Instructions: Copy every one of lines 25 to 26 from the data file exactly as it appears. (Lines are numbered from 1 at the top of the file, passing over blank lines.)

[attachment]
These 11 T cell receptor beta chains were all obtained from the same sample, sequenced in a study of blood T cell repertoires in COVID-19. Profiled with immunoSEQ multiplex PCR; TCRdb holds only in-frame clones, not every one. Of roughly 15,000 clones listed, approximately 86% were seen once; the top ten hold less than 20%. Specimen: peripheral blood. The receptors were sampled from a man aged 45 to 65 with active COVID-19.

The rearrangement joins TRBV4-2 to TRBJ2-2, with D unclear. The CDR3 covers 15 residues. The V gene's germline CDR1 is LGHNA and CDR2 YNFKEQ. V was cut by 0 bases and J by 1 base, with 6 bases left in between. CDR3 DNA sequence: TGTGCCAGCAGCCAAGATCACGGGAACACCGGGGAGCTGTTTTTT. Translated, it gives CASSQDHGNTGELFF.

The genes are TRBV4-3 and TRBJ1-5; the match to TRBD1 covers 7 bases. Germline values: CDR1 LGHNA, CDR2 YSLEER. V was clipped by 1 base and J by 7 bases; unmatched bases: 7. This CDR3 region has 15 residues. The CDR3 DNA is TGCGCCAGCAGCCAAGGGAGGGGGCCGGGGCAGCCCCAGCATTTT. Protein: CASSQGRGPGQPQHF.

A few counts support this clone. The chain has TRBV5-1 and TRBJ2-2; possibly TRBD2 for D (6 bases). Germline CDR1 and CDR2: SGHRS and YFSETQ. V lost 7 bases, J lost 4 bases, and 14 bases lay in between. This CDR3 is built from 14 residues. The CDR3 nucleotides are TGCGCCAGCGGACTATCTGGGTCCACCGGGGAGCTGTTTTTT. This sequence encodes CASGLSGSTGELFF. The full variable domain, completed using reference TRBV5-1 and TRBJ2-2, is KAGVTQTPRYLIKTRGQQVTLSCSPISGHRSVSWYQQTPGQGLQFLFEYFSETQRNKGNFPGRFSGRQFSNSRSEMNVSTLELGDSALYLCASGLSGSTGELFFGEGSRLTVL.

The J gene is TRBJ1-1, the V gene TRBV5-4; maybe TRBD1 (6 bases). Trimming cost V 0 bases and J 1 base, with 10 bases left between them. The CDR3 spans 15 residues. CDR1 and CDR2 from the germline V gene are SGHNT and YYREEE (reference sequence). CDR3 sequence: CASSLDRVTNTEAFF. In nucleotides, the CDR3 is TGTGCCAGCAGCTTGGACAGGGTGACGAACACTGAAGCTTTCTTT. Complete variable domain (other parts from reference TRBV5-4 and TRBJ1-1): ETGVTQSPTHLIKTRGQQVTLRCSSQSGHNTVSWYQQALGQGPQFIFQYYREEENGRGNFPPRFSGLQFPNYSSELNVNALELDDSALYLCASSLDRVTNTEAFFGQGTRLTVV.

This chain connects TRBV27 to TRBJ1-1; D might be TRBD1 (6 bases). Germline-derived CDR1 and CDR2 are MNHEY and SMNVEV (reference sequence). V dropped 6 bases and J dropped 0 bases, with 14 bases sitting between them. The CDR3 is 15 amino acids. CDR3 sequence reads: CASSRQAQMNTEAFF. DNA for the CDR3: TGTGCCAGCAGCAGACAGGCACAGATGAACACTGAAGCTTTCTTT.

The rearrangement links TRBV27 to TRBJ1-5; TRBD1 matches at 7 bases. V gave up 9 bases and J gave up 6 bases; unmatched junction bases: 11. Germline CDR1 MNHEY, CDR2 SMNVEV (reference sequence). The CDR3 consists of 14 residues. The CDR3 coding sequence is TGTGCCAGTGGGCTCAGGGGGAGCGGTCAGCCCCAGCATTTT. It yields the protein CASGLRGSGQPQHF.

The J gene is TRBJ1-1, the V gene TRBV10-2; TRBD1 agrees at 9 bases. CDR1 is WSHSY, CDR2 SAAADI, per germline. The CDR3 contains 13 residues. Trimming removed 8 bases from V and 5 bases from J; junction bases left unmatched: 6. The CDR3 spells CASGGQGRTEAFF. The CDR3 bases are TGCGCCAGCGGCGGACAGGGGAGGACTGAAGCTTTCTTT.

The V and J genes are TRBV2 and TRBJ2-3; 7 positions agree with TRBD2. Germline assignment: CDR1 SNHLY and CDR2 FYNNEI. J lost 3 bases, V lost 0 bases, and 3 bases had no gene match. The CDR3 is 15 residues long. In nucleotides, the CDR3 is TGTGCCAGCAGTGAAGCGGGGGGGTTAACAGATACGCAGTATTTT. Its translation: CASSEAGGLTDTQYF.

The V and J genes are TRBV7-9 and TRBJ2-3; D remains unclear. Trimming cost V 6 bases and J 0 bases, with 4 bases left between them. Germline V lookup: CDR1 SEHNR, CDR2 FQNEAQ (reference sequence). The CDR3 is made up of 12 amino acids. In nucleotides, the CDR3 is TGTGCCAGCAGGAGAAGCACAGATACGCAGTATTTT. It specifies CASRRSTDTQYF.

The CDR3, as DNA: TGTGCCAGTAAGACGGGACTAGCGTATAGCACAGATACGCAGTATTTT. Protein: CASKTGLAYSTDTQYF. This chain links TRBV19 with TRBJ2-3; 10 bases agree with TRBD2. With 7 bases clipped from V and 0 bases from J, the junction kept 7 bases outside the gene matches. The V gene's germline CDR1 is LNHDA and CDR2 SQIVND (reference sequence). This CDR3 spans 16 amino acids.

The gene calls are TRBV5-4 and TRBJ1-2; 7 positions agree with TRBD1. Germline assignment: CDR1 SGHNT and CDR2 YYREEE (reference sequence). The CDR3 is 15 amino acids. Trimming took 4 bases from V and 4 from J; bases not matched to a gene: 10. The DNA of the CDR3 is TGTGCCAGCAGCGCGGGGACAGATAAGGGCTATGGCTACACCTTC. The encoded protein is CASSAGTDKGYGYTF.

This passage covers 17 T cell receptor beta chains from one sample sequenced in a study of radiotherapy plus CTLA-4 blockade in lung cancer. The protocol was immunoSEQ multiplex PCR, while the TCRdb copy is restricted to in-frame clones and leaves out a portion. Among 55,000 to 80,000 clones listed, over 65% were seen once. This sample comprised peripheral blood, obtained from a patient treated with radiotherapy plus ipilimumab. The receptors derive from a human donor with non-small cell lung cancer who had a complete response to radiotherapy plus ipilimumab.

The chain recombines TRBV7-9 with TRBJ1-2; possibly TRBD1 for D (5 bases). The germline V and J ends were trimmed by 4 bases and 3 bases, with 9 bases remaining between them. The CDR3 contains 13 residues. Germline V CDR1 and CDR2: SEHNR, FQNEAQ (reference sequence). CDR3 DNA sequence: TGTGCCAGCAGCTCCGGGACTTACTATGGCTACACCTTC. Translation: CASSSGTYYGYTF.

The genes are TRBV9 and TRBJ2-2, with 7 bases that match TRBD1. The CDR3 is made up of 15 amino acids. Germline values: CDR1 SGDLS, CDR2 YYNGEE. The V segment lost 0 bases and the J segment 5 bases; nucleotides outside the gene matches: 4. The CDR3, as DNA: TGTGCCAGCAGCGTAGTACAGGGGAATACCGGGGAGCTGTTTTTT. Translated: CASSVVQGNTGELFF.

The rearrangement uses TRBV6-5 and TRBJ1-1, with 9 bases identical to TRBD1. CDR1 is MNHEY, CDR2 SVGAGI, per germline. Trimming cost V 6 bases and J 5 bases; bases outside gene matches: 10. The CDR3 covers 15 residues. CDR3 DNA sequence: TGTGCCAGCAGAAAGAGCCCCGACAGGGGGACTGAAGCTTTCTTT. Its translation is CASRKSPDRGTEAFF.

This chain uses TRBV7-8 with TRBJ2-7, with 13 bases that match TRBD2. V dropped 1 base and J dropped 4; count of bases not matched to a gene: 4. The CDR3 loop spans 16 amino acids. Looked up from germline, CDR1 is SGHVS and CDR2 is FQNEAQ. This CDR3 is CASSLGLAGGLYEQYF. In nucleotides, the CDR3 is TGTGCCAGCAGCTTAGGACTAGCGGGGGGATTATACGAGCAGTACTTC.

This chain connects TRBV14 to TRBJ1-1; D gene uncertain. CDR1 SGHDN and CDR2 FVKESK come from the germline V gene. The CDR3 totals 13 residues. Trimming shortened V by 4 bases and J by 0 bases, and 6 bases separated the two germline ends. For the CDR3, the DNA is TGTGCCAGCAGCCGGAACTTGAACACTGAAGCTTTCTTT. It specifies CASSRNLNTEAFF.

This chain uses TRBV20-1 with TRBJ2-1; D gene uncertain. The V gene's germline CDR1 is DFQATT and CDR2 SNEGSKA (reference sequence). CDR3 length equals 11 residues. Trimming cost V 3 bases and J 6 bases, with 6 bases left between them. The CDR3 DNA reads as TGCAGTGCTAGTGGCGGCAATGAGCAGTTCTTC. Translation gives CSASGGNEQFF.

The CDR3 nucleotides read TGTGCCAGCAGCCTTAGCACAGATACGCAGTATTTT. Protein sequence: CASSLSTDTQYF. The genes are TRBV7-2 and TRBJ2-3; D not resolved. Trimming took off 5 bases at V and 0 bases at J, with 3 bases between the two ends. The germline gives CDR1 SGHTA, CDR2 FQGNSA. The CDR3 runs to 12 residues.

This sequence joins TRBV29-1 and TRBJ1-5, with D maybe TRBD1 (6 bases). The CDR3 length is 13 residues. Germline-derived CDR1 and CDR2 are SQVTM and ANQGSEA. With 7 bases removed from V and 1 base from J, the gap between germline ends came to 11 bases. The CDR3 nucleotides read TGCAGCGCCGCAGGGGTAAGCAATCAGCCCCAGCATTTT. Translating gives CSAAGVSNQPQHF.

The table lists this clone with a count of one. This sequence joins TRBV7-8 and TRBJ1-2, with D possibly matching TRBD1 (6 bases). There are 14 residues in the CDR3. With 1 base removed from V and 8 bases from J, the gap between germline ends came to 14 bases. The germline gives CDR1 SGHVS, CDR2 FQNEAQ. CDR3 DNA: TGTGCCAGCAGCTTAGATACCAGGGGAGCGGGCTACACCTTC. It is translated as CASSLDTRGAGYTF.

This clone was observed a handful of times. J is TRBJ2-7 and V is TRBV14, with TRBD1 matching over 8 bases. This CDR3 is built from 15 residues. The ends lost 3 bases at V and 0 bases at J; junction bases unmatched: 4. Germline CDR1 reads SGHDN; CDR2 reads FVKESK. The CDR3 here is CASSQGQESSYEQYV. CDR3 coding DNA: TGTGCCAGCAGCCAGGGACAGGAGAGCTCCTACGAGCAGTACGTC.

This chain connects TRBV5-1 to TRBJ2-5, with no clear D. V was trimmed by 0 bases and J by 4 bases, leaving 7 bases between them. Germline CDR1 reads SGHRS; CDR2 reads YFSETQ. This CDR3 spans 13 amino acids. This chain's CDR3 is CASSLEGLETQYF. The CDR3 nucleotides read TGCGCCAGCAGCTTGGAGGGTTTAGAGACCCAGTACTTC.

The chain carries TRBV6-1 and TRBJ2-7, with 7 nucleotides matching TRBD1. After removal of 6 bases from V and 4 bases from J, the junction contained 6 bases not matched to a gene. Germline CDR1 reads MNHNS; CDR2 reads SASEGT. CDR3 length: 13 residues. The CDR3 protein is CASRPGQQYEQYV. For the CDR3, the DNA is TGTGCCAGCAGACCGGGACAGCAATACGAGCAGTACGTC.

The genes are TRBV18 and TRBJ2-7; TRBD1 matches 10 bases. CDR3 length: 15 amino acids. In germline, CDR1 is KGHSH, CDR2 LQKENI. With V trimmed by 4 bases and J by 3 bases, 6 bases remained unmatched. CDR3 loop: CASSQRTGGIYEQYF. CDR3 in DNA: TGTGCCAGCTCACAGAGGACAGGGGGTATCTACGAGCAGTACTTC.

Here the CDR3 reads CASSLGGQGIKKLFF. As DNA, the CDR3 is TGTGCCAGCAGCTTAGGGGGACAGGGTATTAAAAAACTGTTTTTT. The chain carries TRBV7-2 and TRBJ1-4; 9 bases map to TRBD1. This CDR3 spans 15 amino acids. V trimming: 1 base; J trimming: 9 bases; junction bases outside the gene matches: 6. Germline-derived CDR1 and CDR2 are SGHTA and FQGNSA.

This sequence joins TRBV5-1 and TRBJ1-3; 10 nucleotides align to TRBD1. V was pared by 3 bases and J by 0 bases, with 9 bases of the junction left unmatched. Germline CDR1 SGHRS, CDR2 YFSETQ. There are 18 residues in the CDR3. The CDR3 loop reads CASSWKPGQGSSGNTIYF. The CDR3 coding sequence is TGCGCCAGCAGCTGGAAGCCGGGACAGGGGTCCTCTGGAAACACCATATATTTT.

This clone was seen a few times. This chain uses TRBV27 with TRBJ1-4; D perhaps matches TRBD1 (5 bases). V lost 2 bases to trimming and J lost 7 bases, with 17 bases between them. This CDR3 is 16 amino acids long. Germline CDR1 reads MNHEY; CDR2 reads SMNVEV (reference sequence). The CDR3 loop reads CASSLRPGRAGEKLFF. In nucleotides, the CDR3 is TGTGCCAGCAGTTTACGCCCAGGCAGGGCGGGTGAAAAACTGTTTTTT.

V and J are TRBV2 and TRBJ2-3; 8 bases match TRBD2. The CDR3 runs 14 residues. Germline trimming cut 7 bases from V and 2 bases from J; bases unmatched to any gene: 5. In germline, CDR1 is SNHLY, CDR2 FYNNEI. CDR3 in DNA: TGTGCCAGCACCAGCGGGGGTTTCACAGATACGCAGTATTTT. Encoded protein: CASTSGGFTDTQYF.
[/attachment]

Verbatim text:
The chain carries TRBV6-1 and TRBJ2-7, with 7 nucleotides matching TRBD1. After removal of 6 bases from V and 4 bases from J, the junction contained 6 bases not matched to a gene. Germline CDR1 reads MNHNS; CDR2 reads SASEGT. CDR3 length: 13 residues. The CDR3 protein is CASRPGQQYEQYV. For the CDR3, the DNA is TGTGCCAGCAGACCGGGACAGCAATACGAGCAGTACGTC.

The genes are TRBV18 and TRBJ2-7; TRBD1 matches 10 bases. CDR3 length: 15 amino acids. In germline, CDR1 is KGHSH, CDR2 LQKENI. With V trimmed by 4 bases and J by 3 bases, 6 bases remained unmatched. CDR3 loop: CASSQRTGGIYEQYF. CDR3 in DNA: TGTGCCAGCTCACAGAGGACAGGGGGTATCTACGAGCAGTACTTC.